The tax laws for same sex couples have been and continue to be confusing. Yet, for those of us advising these clients, we must be informed and clear on the topic – and that means we need to alert them to the possibility of filing amended tax returns.
To get the perspective, let’s look at the history:
· Before Registered Domestic Partners (RDPs) or Same Sex Marriages (SSMs) – The partners were treated as legal strangers to each other. Each were required to file as single (or head of household) reporting their own income and deductions for both Federal and State purposes.
· RDPs & SSMs pre-2011 – Although same sex partners (or spouses) were still treated as legal strangers for Federal purposes, States recognizing this status allowed couples to file as married with either joint or separate returns. Thus, couples were forced to file as single for Federal purposes and as married for State purposes.
· RDPs & SSMs post-2010 – The IRS, in its infinite wisdom, decided that RDPs and SSMs in community property states were required to report income and deductions as community property on Federal tax returns – even though each partner (or spouse) was still required to file as single. So, the puzzle became even more complicated! Consequently, couples in community property states still filed as married for State purposes, with each partner required to file as single for Federal tax purposes – reporting half of their own and each other’s income, deductions and withholding! Essentially, four returns were required – 1) a State joint return, 2) a “fake” Federal joint return that would be used as the basis for splitting all of the numbers (with this schedule attached to each single return), and 3&4) a single Federal return for each partner. This new twist even confused the IRS! Many RDPs and SSMs found that the IRS did not know how to split withholding and, in turn, they received erroneous refund checks for one partner and big tax bills for the other! To further complicate things, the IRS gave couples the right, but not the requirement, to amend returns for prior years to reflect the community property splitting. This meant that after all the difficulties of filing prior years’ tax returns, the couple needed to recalculate their taxes to determine if amending would be beneficial or not!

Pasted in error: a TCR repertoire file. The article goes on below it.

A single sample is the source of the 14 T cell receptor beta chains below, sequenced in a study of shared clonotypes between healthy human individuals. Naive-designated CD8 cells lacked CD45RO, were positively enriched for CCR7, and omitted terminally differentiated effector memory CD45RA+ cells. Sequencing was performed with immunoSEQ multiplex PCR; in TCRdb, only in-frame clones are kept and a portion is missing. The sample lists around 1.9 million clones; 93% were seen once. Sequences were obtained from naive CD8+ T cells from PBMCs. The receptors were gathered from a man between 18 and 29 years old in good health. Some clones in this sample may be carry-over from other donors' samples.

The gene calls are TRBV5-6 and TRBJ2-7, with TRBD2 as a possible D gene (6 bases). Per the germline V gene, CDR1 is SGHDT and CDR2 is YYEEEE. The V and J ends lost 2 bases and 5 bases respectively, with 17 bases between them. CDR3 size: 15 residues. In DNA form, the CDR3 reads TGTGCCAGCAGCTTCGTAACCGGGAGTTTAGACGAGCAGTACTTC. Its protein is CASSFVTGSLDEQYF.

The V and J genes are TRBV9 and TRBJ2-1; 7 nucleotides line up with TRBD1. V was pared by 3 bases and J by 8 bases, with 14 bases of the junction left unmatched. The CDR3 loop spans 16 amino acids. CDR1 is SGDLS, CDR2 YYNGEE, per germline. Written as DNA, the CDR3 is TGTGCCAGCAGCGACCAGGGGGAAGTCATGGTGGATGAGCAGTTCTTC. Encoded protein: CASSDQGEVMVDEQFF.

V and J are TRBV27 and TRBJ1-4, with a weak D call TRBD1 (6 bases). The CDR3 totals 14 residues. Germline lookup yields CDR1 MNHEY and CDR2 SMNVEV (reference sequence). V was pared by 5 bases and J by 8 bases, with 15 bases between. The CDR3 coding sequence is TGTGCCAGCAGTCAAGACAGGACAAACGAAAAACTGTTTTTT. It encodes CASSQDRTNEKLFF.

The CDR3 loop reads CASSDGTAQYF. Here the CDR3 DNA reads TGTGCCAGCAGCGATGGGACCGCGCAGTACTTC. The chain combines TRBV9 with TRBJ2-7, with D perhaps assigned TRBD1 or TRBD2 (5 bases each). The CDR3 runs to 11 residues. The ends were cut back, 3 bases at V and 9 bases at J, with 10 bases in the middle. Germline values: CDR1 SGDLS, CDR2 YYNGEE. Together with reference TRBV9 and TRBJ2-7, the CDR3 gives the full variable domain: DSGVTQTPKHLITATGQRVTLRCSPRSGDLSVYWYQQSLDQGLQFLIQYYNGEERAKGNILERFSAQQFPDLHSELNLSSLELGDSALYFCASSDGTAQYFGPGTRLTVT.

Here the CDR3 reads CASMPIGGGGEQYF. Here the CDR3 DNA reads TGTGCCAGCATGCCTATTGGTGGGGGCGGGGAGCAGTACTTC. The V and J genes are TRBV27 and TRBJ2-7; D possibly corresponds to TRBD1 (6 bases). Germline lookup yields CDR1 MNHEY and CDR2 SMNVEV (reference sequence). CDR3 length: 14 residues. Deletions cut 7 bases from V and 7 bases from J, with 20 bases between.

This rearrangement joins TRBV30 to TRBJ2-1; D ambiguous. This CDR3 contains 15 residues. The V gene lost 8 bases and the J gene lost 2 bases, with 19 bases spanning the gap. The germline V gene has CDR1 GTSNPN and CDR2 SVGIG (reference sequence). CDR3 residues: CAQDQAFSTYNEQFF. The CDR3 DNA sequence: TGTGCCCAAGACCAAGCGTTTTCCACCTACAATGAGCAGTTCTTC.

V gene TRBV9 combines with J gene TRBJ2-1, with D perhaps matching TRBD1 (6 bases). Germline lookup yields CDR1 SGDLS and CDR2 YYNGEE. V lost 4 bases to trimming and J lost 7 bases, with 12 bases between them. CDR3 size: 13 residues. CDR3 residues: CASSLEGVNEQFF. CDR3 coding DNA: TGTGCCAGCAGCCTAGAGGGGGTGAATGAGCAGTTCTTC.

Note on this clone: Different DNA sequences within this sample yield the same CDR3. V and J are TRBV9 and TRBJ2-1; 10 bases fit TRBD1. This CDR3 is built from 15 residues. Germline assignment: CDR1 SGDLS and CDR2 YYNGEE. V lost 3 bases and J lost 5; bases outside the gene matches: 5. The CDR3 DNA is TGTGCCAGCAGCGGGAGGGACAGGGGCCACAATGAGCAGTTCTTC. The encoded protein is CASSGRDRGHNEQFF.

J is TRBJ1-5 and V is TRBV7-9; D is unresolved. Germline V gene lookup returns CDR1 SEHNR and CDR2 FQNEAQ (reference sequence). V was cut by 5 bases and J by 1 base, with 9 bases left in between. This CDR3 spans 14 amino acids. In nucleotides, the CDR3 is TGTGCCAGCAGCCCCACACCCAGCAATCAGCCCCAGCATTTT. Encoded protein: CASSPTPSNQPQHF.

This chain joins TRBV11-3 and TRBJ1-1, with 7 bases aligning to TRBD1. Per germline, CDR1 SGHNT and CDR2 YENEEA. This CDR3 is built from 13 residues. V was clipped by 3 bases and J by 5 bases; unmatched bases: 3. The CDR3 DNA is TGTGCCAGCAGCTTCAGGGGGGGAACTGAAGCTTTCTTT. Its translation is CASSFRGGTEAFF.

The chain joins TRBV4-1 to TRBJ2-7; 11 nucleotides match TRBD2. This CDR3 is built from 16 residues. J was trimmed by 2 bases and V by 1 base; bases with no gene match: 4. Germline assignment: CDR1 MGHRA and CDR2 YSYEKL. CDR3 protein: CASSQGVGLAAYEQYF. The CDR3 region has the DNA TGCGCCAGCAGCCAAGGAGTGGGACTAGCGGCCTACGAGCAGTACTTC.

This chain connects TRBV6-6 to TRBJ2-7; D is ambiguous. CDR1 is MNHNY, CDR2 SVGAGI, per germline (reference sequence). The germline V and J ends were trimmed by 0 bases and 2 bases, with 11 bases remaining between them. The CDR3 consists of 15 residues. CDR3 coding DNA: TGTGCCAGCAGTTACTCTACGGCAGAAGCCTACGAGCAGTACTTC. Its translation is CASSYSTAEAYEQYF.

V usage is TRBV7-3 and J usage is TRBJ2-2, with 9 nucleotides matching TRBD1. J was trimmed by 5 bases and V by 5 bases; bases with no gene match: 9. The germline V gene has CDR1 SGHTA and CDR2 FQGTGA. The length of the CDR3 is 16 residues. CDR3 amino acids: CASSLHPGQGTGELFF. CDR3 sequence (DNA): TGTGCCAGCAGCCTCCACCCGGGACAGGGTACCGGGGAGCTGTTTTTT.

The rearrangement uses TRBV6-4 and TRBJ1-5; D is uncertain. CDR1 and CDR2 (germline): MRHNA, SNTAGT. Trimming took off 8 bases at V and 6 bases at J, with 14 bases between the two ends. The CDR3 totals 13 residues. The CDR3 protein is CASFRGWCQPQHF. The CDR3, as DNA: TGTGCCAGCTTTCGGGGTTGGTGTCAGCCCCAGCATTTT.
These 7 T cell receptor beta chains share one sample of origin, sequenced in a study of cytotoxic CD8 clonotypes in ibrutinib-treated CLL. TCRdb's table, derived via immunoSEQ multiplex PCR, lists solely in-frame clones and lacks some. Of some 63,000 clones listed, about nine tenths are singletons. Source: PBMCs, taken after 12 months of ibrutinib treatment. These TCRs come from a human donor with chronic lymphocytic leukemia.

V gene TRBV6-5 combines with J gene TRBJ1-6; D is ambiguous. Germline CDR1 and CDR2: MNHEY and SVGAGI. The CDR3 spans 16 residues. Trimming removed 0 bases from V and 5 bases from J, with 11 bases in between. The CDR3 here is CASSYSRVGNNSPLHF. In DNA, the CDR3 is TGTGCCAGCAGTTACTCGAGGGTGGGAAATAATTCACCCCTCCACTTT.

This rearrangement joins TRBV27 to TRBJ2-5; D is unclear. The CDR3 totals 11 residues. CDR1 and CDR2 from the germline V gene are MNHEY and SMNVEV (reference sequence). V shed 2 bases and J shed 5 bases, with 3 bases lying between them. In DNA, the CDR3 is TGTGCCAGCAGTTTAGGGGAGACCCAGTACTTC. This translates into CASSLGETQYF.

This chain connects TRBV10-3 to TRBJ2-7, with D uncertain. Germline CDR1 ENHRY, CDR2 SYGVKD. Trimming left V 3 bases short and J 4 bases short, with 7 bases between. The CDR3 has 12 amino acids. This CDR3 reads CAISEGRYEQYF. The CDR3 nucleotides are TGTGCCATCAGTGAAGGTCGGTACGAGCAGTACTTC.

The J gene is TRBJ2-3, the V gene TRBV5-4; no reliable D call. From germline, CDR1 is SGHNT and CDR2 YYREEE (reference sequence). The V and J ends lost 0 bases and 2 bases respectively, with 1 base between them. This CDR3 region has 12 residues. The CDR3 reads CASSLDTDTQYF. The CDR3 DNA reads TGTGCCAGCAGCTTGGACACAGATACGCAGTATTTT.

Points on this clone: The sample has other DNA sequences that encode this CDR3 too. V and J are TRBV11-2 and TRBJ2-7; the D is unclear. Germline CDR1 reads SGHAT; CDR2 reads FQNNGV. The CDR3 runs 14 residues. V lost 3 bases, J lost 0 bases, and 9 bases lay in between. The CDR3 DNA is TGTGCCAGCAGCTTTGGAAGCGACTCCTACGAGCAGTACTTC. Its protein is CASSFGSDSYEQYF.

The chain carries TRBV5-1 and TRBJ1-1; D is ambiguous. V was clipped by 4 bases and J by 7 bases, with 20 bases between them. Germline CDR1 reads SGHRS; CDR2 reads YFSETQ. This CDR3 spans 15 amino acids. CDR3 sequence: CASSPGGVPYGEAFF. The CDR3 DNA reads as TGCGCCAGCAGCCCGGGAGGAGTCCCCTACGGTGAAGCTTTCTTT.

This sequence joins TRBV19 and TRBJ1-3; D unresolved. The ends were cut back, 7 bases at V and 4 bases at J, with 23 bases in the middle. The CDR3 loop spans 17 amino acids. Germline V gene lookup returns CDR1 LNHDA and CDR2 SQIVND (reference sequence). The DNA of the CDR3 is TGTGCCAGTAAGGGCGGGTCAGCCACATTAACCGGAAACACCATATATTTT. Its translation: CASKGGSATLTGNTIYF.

· RDPs & SSMs post-2012 – With the repeal of DOMA, State tax laws remain unchanged; however, the IRS must now recognize the legality of state sanctioned SSMs. Note that this only applies to married couples, not RDPs. This means that SSMs must now file as married for Federal purposes. The good news is that SSMs will now only have to prepare two joint tax returns – one for Federal and one for their State. But, SSMs face complexity once again: the IRS is allowing SSMs to amend prior open tax years. So, now couples need to recalculate taxes in a different way to determine if amending would be beneficial or not.
In my firm, if we prepared their prior tax returns, we will amend prior years’ tax returns (Them) for SSMs for free. We think they’ve already been through enough.